No fewer than three courts have ruled against President Trump’s transgender military ban, but the Trump administration isn’t done fighting potential transgender enlistments, which are set to take place Jan. 1 as the result of the rulings.
On Thursday, the U.S. Justice Department filed a request before the U.S. Fourth Circuit Court of Appeals seeking a stay on a ruling issued by U.S. District Judge Marvin Garbis against the transgender ban. The request is limited to the order requiring the U.S. military to allow qualified transgender people to enlist starting Jan. 1.
“Absent further relief from this court…the military will be forced to implement a significant change to its accession standards before it decides how to resolve this issue,” the request says. “As military leadership has explained, this timetable will place extraordinary burdens on our armed forces and may harm military readiness.”
The Garbis ruling, as well as the two other court decisions against the transgender ban, made Jan. 1 the target date for transgender accessions. That was the date Defense Secretary James Mattis selected in a June 30 memo before Trump announced in July via Twitter he would ban transgender people from the military and followed that up with a directive in August.
The Justice Department proposes several ways the Fourth Circuit could stay Garbis’ ruling. The first option is staying the ruling as it pertains to constraining Mattis’ own ability to extend the delay on transgender military service. Also proposed is scaling back the nationwide scope of the injunction, which could mean staying transgender accessions except the one transgender plaintiff who was a potential enlistee and found to have standing in the case.
Finally, the Justice Department suggests staying accessions in their entirety on the basis the Garbis order “rests on legal errors concerning jurisdiction, the equities, and the merits.”
“Without a stay, the military will, at the risk of harming its readiness posture, have to rush to provide the requisite training to the tens of thousands of service members
across the country responsible for implementing accession standards,” the brief says.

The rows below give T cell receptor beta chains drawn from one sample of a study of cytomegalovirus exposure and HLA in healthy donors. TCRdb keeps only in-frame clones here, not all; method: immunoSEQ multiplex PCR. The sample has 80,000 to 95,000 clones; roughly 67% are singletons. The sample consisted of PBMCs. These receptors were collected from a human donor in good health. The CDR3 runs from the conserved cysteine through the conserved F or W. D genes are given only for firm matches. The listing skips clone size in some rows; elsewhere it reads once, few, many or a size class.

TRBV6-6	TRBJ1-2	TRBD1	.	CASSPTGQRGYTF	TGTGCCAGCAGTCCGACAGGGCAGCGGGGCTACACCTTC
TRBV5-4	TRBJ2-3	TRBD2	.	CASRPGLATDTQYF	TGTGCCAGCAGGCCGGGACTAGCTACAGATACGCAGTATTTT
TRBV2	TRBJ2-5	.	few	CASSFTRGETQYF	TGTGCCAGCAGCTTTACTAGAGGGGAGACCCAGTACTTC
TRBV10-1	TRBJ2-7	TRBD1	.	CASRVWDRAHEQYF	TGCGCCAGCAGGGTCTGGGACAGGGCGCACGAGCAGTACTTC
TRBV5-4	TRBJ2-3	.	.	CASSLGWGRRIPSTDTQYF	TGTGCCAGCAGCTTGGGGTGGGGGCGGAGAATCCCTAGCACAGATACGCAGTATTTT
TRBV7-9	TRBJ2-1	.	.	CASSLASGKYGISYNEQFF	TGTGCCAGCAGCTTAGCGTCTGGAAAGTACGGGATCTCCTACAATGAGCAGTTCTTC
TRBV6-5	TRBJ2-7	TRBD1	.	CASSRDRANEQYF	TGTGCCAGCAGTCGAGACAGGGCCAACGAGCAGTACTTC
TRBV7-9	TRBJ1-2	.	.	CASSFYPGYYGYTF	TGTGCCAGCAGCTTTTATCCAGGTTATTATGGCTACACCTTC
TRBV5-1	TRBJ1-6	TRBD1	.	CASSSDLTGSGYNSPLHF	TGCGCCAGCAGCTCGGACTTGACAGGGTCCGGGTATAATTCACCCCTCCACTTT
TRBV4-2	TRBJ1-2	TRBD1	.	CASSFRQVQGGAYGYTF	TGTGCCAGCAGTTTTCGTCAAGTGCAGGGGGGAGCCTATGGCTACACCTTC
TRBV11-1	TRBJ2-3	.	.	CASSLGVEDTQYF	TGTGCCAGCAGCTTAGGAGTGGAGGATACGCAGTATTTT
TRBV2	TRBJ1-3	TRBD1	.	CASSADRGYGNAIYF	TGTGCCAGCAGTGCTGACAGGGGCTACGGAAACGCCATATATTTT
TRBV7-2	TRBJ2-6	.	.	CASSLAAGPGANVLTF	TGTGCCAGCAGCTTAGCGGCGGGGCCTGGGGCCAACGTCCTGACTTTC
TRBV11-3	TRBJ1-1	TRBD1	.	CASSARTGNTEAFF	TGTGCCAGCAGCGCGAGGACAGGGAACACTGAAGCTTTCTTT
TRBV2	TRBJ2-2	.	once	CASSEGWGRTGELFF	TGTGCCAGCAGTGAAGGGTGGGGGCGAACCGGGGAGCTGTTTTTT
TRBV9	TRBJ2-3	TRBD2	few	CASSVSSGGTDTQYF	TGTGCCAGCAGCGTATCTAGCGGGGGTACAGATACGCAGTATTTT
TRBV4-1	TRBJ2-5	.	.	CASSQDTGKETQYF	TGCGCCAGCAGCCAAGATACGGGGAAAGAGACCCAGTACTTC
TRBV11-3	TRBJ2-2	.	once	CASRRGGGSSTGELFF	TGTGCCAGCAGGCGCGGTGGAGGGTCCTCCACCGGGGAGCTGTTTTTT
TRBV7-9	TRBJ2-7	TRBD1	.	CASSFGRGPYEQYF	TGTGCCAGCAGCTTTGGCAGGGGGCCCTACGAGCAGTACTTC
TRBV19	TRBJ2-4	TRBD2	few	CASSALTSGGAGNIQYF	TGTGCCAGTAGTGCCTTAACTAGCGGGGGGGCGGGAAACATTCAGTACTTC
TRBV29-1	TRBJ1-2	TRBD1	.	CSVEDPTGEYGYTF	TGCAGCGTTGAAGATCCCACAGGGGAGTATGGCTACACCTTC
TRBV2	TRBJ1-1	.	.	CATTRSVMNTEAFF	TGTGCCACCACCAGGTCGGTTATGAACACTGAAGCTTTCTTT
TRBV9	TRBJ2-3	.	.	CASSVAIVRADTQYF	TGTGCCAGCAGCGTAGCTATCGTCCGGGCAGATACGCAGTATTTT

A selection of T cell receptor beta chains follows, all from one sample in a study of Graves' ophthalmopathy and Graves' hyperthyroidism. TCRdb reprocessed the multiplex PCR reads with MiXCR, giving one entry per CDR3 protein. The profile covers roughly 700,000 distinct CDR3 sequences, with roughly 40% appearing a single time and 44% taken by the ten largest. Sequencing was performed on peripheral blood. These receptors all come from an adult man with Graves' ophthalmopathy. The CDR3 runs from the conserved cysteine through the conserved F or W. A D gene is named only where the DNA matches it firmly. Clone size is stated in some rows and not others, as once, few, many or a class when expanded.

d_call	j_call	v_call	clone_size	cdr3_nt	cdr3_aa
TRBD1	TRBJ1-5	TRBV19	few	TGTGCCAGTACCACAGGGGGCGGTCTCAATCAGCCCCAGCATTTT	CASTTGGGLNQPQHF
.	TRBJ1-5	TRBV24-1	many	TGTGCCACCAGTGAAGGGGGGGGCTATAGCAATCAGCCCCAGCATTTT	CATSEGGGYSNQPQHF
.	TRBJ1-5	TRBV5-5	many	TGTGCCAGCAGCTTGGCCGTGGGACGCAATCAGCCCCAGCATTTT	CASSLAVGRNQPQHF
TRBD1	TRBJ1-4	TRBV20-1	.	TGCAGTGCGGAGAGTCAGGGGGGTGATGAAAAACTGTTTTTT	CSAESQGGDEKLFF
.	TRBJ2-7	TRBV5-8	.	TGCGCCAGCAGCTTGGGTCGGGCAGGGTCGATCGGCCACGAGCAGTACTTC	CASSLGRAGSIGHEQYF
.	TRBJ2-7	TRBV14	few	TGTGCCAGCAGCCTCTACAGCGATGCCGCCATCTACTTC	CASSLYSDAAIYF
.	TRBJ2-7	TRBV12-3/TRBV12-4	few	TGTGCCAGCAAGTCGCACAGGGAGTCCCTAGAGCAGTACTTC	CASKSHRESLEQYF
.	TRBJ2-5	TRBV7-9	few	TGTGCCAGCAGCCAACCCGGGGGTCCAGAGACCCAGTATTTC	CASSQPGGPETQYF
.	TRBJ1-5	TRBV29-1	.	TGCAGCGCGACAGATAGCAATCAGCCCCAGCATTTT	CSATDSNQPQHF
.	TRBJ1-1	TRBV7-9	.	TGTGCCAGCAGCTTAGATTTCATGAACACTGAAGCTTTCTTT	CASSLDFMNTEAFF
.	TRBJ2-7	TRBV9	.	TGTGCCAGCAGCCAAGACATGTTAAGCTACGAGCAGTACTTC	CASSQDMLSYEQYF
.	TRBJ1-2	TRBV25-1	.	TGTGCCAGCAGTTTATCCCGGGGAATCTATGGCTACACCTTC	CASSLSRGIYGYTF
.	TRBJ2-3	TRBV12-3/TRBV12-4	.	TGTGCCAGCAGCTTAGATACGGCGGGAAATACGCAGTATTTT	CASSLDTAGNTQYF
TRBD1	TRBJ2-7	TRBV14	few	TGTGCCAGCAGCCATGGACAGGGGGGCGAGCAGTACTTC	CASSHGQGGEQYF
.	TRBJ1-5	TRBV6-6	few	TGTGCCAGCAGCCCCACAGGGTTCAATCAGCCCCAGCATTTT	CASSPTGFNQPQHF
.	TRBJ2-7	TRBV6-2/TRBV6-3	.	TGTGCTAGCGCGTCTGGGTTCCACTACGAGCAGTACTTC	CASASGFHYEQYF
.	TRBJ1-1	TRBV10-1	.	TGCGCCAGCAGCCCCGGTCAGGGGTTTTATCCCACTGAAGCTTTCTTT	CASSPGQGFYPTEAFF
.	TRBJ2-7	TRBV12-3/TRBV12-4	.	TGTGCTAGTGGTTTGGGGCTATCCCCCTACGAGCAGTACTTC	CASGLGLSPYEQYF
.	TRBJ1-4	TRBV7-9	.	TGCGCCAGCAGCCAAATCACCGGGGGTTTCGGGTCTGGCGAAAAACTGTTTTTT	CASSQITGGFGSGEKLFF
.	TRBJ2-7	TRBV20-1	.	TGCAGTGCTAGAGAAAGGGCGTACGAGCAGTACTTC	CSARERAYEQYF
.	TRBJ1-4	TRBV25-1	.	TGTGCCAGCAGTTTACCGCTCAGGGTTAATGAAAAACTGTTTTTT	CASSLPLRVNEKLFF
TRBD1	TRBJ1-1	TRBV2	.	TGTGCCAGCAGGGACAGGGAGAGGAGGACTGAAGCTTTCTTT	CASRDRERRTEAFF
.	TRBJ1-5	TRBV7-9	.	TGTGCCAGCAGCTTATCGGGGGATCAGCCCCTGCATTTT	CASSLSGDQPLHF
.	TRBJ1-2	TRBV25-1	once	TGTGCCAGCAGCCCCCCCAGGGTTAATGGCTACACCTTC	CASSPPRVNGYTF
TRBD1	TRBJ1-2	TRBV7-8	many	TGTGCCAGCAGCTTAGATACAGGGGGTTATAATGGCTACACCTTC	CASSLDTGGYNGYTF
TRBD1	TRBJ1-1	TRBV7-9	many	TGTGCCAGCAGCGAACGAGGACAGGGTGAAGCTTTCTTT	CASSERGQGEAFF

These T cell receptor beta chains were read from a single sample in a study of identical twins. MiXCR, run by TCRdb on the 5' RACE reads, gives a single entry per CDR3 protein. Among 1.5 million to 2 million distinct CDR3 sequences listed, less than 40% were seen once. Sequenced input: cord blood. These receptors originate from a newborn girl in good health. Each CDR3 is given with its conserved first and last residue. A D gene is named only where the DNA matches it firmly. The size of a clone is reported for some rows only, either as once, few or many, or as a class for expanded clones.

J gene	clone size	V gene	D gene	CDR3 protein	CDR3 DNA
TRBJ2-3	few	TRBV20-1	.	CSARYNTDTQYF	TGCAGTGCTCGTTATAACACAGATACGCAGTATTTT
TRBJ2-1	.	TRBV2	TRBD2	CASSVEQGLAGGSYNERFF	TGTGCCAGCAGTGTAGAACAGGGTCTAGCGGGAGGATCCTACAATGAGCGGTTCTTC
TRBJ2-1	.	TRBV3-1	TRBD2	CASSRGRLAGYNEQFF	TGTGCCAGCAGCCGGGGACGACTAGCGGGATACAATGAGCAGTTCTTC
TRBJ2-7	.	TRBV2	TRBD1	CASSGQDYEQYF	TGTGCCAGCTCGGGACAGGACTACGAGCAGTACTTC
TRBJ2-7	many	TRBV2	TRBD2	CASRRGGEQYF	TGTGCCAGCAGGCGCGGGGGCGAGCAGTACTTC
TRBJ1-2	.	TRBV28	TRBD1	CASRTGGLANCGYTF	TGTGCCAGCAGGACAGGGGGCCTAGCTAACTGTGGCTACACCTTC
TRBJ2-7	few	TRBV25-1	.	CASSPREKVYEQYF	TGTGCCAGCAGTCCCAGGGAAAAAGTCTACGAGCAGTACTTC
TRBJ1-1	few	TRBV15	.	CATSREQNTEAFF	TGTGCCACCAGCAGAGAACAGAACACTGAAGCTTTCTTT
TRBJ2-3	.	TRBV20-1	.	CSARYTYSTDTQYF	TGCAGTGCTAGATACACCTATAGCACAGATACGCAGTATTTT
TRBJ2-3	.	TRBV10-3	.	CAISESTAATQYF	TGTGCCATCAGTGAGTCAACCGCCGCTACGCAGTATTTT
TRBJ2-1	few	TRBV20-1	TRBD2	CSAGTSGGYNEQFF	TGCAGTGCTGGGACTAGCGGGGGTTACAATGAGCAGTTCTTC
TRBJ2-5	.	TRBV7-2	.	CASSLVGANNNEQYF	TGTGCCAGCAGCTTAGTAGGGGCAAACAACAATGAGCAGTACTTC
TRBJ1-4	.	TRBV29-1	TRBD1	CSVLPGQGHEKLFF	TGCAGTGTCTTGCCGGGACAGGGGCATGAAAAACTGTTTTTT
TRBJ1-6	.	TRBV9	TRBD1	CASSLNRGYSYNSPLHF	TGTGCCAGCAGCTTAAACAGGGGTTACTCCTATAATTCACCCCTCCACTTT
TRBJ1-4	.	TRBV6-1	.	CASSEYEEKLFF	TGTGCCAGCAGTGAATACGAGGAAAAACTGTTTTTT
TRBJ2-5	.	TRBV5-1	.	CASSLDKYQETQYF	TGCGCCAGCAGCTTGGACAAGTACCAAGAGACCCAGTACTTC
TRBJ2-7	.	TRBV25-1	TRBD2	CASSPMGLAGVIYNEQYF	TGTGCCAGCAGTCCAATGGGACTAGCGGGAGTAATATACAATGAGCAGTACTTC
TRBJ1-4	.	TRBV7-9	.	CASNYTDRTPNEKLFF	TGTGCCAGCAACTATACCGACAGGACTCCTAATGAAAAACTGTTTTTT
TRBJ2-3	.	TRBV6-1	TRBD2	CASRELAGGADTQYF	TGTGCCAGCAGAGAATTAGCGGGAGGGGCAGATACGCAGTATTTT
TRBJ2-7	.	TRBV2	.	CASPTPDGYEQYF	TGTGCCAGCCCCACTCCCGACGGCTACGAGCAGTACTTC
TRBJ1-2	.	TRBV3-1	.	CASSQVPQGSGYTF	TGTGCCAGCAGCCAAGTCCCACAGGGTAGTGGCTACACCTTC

Notably, the request doesn’t seek a stay on parts of the Garbis order that barred the U.S. military from kicking out openly transgender people currently in service or refusing payments for gender reassignment surgeries. The request, however, adds the U.S. government “may seek a stay of these aspects of the injunction at a later date after a final policy determination.”
The Justice Department had already appealed the Garbis decision to the Fourth Circuit after the judge ruled against Trump’s ban as result of the litigation, which was filed by the American Civil Liberties Union. The stay request would halt the portion of the order pertaining to enlistments as the litigation moves forward.
The Trump administration is also seeking a stay on transgender accessions from the U.S. Circuit Court of Appeals for D.C. in response to an order from U.S. District Judge Colleen Kollar-Kotelly. The court has ordered the National Center for Lesbian Rights and GLBTQ Advocates & Defenders, which filed the lawsuit, to respond by the end of Friday.
Another judge in Washington State, U.S. District Judge Marsha Pechman, also ruled against the transgender ban. The Justice Department has yet to take action in response to this decision.
A fourth lawsuit challenging the transgender ban filed by Equality California is pending before a district court in that state. The court held oral arguments earlier this week, but has yet to render a decision.
Jon Davidson, former legal director for Lambda Legal, said the Fourth Circuit only has authority to stay the trial court order within its jurisdiction, so even if a stay were granted, transgender accessions would begin as a result of other court orders.
“A court of appeals stay would only stay the preliminary injunction granted in that circuit,” Davidson said. “It would therefore take grants of stay motions by the D.C., Fourth, and Ninth Circuits to stay all of the current preliminary injunctions against the trans military ban.”
Regardless of the decision of the appellate courts on a stay, the losing party can appeal to the U.S. Supreme Court. If a stay is denied, for example, the Justice Department can seek relief from the Supreme Court. If a stay is granted, transgender rights advocate can seek a reversal.
A Supreme Court stay in one case would “only indirectly” stay the orders in the other cases, Davidson said, but would nonetheless likely result in a global stay.
“Judges hearing stay motions in those cases would likely grant a stay in them if the Supreme Court stayed an injunction in another case because, if they didn’t, the Supreme Court likely would issue a stay in their cases as well, if brought up to them,” Davidson said.
Davidson added, “That did not happen in all the marriage cases, however, so it’s not a sure thing.”